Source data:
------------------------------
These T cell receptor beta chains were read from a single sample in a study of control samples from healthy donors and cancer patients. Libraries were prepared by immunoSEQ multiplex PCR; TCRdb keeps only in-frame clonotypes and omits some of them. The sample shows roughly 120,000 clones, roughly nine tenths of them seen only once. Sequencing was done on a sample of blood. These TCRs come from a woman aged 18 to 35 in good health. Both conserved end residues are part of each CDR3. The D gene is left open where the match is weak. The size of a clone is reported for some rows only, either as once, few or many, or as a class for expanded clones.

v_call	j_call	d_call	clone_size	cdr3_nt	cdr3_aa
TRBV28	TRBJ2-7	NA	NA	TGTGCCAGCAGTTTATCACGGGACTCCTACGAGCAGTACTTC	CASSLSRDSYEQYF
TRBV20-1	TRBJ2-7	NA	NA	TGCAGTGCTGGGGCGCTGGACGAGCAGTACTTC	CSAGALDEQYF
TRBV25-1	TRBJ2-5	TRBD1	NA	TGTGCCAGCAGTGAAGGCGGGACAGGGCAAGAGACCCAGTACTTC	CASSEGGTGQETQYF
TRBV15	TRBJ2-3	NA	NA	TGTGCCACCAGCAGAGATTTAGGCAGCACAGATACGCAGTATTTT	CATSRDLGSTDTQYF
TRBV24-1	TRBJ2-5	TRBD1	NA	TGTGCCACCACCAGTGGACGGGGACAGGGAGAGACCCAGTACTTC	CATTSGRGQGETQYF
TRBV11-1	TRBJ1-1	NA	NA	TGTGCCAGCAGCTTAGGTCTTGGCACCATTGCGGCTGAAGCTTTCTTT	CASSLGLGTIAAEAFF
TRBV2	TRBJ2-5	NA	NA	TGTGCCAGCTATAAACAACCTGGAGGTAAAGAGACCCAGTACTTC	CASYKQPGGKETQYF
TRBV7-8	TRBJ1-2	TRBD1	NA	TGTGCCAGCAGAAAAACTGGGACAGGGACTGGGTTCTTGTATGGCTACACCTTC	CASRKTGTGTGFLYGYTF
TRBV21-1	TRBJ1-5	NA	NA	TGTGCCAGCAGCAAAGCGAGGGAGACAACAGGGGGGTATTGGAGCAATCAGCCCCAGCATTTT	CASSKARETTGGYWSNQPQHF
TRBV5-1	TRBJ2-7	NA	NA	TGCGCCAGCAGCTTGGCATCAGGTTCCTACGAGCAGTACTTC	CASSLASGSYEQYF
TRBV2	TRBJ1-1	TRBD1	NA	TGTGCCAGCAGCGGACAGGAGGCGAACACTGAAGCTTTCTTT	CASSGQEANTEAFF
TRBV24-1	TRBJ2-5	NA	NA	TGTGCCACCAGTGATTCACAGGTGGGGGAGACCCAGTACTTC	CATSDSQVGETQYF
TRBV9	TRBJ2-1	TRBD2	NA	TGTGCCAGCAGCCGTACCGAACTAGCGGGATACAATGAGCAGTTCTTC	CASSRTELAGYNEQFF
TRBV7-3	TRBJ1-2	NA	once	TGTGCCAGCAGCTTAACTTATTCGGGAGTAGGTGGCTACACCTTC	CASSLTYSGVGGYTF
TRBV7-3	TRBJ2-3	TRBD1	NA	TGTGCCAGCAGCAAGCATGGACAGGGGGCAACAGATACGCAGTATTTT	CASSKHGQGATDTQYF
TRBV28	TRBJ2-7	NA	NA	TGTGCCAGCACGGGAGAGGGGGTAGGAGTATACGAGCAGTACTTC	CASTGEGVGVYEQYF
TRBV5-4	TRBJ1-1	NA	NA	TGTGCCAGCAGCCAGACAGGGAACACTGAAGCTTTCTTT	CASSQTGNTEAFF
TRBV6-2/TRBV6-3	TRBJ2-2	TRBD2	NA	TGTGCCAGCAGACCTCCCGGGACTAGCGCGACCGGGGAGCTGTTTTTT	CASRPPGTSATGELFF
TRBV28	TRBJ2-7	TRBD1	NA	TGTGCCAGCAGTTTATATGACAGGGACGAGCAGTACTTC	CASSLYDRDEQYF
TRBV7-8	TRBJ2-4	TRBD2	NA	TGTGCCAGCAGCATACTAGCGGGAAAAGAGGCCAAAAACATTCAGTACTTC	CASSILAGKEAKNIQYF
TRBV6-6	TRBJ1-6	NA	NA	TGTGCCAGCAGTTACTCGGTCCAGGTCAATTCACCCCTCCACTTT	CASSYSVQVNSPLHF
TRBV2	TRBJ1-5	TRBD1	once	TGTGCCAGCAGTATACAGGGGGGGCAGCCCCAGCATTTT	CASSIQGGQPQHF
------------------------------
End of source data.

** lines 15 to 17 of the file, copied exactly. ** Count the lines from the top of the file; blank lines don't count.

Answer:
TRBV9	TRBJ2-1	TRBD2	NA	TGTGCCAGCAGCCGTACCGAACTAGCGGGATACAATGAGCAGTTCTTC	CASSRTELAGYNEQFF
TRBV7-3	TRBJ1-2	NA	once	TGTGCCAGCAGCTTAACTTATTCGGGAGTAGGTGGCTACACCTTC	CASSLTYSGVGGYTF
TRBV7-3	TRBJ2-3	TRBD1	NA	TGTGCCAGCAGCAAGCATGGACAGGGGGCAACAGATACGCAGTATTTT	CASSKHGQGATDTQYF